Center for Neurobehavioral Genetics

Scientific Accomplishments

Over $ 0
received per year in federal funding


Great breadth of phenotypes under investigation, from diseases of infancy to disorders of old age, including:

  • autism spectrum disorder
  • attention deficit hyperactivity disorder
  • deafness
  • Tourette syndrome
  • brain tumors
  • bipolar disorder
  • schizophrenia
  • amyotrophic lateral sclerosis
  • Huntington Disease
  • Parkinson Disease
  • Alzheimer Disease and other neurodegenerative disorders


Genetic investigation of multiple species including Drosophila, Aplysia, mouse, monkey, and human


Assumption of key roles in major UCLA research initiatives, including 

  • Intellectual and Development Disabilities Research Center (IDDRC)
  • the Center for Autism Research and Treatment (CART)
  • Cannabis Research Initiative
  • Alzheimer’s Disease Research Center
  • Udall Center of Excellence for Parkinson’s Disease Research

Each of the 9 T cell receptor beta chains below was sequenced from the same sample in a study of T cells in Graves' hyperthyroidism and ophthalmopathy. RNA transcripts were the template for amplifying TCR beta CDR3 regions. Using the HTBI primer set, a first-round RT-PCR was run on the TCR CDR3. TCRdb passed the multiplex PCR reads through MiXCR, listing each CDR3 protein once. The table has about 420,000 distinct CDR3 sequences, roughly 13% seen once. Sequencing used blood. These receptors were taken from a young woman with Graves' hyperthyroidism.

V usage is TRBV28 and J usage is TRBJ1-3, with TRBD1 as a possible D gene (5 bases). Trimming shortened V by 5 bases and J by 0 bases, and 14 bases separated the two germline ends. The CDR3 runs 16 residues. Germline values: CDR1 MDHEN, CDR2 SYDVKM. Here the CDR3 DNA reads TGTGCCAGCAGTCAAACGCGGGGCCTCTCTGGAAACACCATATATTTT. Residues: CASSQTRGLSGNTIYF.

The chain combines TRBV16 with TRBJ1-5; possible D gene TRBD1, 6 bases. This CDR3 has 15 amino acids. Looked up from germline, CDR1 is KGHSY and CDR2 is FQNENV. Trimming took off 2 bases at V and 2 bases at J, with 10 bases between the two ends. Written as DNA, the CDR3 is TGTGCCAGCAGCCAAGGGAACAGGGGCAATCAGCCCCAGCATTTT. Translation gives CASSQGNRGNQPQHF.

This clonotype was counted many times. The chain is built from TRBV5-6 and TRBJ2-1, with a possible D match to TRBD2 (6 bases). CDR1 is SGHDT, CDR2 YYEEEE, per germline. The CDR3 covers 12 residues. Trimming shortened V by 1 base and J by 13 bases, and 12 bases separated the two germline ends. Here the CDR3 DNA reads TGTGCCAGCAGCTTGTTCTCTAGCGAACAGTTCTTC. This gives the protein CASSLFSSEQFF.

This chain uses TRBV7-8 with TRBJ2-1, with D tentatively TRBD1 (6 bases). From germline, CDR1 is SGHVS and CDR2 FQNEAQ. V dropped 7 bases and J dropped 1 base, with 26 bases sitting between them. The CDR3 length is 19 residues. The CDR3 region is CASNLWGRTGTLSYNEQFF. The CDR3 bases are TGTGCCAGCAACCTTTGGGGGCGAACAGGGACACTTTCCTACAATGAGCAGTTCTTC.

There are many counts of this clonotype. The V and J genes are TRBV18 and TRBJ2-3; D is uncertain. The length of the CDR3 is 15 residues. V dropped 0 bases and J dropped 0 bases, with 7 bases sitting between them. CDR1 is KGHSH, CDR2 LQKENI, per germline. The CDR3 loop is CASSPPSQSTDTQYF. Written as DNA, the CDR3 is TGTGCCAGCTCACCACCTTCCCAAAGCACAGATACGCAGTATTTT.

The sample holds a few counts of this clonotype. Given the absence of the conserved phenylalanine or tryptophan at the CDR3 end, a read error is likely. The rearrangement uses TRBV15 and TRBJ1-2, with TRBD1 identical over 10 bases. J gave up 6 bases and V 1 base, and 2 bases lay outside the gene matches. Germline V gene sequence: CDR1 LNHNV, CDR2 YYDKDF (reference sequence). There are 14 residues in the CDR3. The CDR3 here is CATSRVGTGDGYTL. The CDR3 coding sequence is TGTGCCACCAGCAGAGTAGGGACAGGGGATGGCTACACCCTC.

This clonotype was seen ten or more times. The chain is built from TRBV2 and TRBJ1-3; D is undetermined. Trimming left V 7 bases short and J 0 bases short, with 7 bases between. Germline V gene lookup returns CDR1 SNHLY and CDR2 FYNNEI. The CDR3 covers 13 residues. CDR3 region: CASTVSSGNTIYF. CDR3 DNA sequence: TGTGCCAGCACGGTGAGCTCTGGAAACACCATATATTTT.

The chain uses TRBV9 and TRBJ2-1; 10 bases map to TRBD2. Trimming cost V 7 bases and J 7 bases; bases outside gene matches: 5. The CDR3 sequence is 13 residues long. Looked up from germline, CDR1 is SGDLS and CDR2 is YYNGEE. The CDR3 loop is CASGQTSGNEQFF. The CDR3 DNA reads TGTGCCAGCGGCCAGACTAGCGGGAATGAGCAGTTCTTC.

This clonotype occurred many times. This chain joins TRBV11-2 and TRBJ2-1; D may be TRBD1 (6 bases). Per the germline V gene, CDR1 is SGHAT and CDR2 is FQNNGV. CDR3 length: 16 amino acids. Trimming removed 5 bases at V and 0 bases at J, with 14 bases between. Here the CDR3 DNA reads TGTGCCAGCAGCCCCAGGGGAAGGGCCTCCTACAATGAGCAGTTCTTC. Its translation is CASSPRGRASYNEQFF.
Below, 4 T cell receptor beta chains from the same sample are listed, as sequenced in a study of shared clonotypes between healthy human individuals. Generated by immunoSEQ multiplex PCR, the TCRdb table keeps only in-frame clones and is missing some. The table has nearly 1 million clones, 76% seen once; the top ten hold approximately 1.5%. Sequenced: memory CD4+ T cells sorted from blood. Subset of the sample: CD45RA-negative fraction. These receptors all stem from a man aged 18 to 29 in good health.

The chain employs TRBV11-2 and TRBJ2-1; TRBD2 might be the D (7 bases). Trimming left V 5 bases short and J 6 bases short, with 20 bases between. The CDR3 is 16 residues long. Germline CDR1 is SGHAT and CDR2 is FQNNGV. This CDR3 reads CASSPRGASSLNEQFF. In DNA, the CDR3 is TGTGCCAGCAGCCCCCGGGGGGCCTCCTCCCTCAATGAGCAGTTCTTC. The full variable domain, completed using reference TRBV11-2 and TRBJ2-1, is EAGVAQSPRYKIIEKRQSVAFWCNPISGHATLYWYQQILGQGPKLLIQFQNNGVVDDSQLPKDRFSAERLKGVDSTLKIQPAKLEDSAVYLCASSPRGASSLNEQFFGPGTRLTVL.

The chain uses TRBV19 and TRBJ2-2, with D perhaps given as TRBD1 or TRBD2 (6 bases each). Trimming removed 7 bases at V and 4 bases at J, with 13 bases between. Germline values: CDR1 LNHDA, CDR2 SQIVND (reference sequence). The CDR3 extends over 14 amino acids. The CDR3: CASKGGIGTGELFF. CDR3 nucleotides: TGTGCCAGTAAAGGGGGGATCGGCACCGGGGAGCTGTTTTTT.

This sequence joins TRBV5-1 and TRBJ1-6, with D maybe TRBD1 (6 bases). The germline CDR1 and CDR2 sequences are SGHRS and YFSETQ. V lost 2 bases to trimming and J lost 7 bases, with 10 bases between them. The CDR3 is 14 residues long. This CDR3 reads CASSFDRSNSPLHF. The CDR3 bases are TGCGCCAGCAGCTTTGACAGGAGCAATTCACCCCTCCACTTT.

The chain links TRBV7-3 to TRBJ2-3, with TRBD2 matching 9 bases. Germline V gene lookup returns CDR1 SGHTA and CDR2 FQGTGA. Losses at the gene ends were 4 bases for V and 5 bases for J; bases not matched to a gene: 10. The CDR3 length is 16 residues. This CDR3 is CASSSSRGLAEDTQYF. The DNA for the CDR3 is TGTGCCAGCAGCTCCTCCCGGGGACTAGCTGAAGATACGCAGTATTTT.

• Depression Grand Challenge
  • NIH BRAIN Initiative as part of the BICCN Consortium

Programmatic Accomplishments


Pre-doctoral and postdoctoral Training Program in Neurobehavioral Genetics, funded by the National Institute of Health since 2005


A graduate course in Phenotyping of the Nervous System through the Neuroscience Interdepartmental Graduate Program


Development and administration of UCLA Neuroscience Genomics Core (UNGC), which offers sequencing and array-based expression, genotyping and epigenetic screening services to UCLA neuroscience labs, affiliates and collaborators


Development of major collaborations with other Semel Institute centers and clinical initiatives


Development of an outstanding administrative support group


As with other areas of biomedical science, the post-genome era raises the prospect of transformational advances in neuroscience research. Neuroscience faces special challenges, however, in analysis, interpretation, and management of the vast quantities of information generated by genetic and genomic technologies. The phenotypic and organizational complexity of the nervous system calls for distinct analytical and informatics strategies and expertise.

The initiation of the Center for Neurobehavioral Genetics in the late 1990s depended on the vision of UCLA faculty members working in the field of neurobehavioral genetics, and strong support from Dr. Peter. Whybrow, former chair of the Semel Institute.

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